The Court observed that Section 1 of the 14th Amendment contained three references to "person." In his majority opinion, Justice Blackmun noted that, for nearly all such references in the Constitution, "use of the word is such that it has application only postnatally. None indicates, with any assurance, that it has any possible prenatal application."
Blackmun's decision revolved around the development of the fetus during pregnancy. He held that during the first trimester, or three months, of a pregnancy, the woman in consultation with her physician had an unrestricted right to an abortion.
During the second trimester, States could regulate abortion to protect a woman's health.
Finally, during the third trimester, the State's interest in protecting the potential life of the fetus was sufficient to justify severe restrictions.

Effects of the Case
After it was legalized, the number of abortion were high, until it started decreasing as the years went by.
In 1965, it was known that about 17% of the deaths due to pregnancy was a result to those illegal abortions.
However, Henry Wade and the state believed otherwise. The state induced it was its own duty to protect prenatal life, and that it's law is a valid exercise of police powers reserved to the States in order to protect the health and safety of citizens, including the unborn.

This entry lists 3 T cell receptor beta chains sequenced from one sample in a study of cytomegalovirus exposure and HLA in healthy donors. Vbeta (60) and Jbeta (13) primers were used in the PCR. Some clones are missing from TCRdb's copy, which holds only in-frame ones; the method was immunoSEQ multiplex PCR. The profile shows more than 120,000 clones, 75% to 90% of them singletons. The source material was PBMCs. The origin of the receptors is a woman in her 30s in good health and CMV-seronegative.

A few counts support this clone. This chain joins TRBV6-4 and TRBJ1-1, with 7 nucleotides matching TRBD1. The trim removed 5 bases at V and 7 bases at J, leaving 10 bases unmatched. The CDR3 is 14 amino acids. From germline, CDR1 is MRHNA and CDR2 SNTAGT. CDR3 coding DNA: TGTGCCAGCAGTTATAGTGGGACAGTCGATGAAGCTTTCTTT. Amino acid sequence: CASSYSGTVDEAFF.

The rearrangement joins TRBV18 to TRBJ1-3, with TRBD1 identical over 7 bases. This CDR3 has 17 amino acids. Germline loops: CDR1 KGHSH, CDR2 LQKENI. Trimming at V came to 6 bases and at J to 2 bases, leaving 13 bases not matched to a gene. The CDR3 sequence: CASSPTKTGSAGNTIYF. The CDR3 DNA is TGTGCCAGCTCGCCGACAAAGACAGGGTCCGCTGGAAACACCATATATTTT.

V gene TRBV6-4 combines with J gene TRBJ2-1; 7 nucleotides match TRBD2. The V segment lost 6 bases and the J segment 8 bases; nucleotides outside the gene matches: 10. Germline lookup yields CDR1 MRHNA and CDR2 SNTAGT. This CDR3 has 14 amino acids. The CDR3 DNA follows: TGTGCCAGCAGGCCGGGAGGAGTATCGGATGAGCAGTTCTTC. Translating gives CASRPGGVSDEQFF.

When the U.S. Supreme Court announced its decision in Roe v. Wade, it became the first court case to recognize that the constitutional right to privacy “is broad enough to encompass a woman’s decision whether or not to terminate her pregnancy” (Roe v. Wade, 1973). The case was able to render many laws unconstitutional that multiple states placed against abortion and it made abortion services vastly safer and more accessible to women throughout the country. The decision was able to set a legal precedent that affected more than 30 subsequent Supreme Court cases involving restrictions on access to abortion. However opposition against abortion has increased over the years. Organizations such as Pro-Life has tried to hinder any support for abortion for many years. In addition, anti-abortion politicians have taken part in "junk science", which provides false information about the negative effects of abortion. An example would be the link between abortion and breast-cancer.
There were many supporters and opponents for the Supreme Court decision.
Supporters considered the ruling a success towards women's rights and their ability to make decisions that concern their own body.
Opponents and organizations, like those in Pro-Life, thought abortion went against the values of family.
Opponents like conservatives and the Church carried out movements to protect the unborn (Right to Life).
Many more women were injured and usually lost their reproductive capacity.
2. Do you think any person other than a woman who is pregnant should have a say on whether or not she should carry out an abortion?
3. Do you believe the fetus is actually a human being or just a growing mass developing within a woman's stomach?
1.What were the decisions of the case?
Full transcript